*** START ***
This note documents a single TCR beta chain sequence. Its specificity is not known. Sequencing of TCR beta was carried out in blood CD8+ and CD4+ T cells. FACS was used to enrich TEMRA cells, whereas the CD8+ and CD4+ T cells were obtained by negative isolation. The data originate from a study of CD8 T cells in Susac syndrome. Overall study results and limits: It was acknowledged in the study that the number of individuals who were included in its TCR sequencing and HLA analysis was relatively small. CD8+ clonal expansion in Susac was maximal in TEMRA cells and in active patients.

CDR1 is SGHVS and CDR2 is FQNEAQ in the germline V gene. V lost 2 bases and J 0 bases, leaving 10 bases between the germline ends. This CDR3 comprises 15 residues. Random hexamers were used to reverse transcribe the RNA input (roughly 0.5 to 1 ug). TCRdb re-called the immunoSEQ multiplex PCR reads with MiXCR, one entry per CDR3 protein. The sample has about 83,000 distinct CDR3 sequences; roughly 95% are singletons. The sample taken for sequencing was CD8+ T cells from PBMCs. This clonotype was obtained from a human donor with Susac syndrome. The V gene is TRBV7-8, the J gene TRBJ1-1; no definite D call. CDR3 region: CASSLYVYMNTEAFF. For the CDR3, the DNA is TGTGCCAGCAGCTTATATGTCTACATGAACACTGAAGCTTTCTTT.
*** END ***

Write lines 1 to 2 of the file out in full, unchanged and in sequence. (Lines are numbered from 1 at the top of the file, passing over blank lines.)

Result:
This note documents a single TCR beta chain sequence. Its specificity is not known. Sequencing of TCR beta was carried out in blood CD8+ and CD4+ T cells. FACS was used to enrich TEMRA cells, whereas the CD8+ and CD4+ T cells were obtained by negative isolation. The data originate from a study of CD8 T cells in Susac syndrome. Overall study results and limits: It was acknowledged in the study that the number of individuals who were included in its TCR sequencing and HLA analysis was relatively small. CD8+ clonal expansion in Susac was maximal in TEMRA cells and in active patients.

CDR1 is SGHVS and CDR2 is FQNEAQ in the germline V gene. V lost 2 bases and J 0 bases, leaving 10 bases between the germline ends. This CDR3 comprises 15 residues. Random hexamers were used to reverse transcribe the RNA input (roughly 0.5 to 1 ug). TCRdb re-called the immunoSEQ multiplex PCR reads with MiXCR, one entry per CDR3 protein. The sample has about 83,000 distinct CDR3 sequences; roughly 95% are singletons. The sample taken for sequencing was CD8+ T cells from PBMCs. This clonotype was obtained from a human donor with Susac syndrome. The V gene is TRBV7-8, the J gene TRBJ1-1; no definite D call. CDR3 region: CASSLYVYMNTEAFF. For the CDR3, the DNA is TGTGCCAGCAGCTTATATGTCTACATGAACACTGAAGCTTTCTTT.